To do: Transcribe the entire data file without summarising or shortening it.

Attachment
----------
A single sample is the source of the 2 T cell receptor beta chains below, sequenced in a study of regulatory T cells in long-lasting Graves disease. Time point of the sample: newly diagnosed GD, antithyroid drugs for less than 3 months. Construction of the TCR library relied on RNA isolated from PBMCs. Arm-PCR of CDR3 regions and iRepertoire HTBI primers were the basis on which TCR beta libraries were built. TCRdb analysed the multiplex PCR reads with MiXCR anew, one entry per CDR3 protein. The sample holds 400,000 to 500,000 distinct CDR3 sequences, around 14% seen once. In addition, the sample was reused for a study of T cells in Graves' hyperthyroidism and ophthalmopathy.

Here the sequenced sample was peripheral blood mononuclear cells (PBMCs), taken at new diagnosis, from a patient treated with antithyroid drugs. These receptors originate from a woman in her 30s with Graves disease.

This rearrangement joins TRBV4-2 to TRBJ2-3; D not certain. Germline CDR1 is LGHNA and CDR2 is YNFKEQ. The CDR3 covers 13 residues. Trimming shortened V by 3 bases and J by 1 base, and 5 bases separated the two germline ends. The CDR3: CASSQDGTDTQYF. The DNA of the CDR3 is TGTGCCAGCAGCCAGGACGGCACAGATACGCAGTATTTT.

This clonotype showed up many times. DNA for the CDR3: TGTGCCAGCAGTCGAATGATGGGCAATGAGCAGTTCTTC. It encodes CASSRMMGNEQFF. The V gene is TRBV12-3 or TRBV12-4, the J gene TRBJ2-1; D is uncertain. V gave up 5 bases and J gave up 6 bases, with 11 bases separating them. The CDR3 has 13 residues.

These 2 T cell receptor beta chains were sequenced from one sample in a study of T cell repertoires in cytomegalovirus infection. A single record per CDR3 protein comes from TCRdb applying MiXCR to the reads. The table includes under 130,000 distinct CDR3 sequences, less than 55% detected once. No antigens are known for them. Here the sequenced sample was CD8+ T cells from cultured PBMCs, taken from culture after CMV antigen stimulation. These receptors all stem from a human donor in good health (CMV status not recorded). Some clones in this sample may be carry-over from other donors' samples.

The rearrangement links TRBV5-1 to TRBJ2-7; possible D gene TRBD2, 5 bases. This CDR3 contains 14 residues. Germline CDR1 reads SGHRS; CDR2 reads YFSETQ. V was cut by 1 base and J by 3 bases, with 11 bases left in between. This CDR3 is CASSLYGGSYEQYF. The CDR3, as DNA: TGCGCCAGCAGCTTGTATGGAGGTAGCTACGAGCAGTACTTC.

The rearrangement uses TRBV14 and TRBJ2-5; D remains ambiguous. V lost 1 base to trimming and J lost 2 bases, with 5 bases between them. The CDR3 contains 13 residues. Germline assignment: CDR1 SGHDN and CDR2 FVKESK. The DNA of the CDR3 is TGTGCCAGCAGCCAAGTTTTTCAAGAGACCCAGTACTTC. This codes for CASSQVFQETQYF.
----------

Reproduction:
A single sample is the source of the 2 T cell receptor beta chains below, sequenced in a study of regulatory T cells in long-lasting Graves disease. Time point of the sample: newly diagnosed GD, antithyroid drugs for less than 3 months. Construction of the TCR library relied on RNA isolated from PBMCs. Arm-PCR of CDR3 regions and iRepertoire HTBI primers were the basis on which TCR beta libraries were built. TCRdb analysed the multiplex PCR reads with MiXCR anew, one entry per CDR3 protein. The sample holds 400,000 to 500,000 distinct CDR3 sequences, around 14% seen once. In addition, the sample was reused for a study of T cells in Graves' hyperthyroidism and ophthalmopathy.

Here the sequenced sample was peripheral blood mononuclear cells (PBMCs), taken at new diagnosis, from a patient treated with antithyroid drugs. These receptors originate from a woman in her 30s with Graves disease.

This rearrangement joins TRBV4-2 to TRBJ2-3; D not certain. Germline CDR1 is LGHNA and CDR2 is YNFKEQ. The CDR3 covers 13 residues. Trimming shortened V by 3 bases and J by 1 base, and 5 bases separated the two germline ends. The CDR3: CASSQDGTDTQYF. The DNA of the CDR3 is TGTGCCAGCAGCCAGGACGGCACAGATACGCAGTATTTT.

This clonotype showed up many times. DNA for the CDR3: TGTGCCAGCAGTCGAATGATGGGCAATGAGCAGTTCTTC. It encodes CASSRMMGNEQFF. The V gene is TRBV12-3 or TRBV12-4, the J gene TRBJ2-1; D is uncertain. V gave up 5 bases and J gave up 6 bases, with 11 bases separating them. The CDR3 has 13 residues.

These 2 T cell receptor beta chains were sequenced from one sample in a study of T cell repertoires in cytomegalovirus infection. A single record per CDR3 protein comes from TCRdb applying MiXCR to the reads. The table includes under 130,000 distinct CDR3 sequences, less than 55% detected once. No antigens are known for them. Here the sequenced sample was CD8+ T cells from cultured PBMCs, taken from culture after CMV antigen stimulation. These receptors all stem from a human donor in good health (CMV status not recorded). Some clones in this sample may be carry-over from other donors' samples.

The rearrangement links TRBV5-1 to TRBJ2-7; possible D gene TRBD2, 5 bases. This CDR3 contains 14 residues. Germline CDR1 reads SGHRS; CDR2 reads YFSETQ. V was cut by 1 base and J by 3 bases, with 11 bases left in between. This CDR3 is CASSLYGGSYEQYF. The CDR3, as DNA: TGCGCCAGCAGCTTGTATGGAGGTAGCTACGAGCAGTACTTC.

The rearrangement uses TRBV14 and TRBJ2-5; D remains ambiguous. V lost 1 base to trimming and J lost 2 bases, with 5 bases between them. The CDR3 contains 13 residues. Germline assignment: CDR1 SGHDN and CDR2 FVKESK. The DNA of the CDR3 is TGTGCCAGCAGCCAAGTTTTTCAAGAGACCCAGTACTTC. This codes for CASSQVFQETQYF.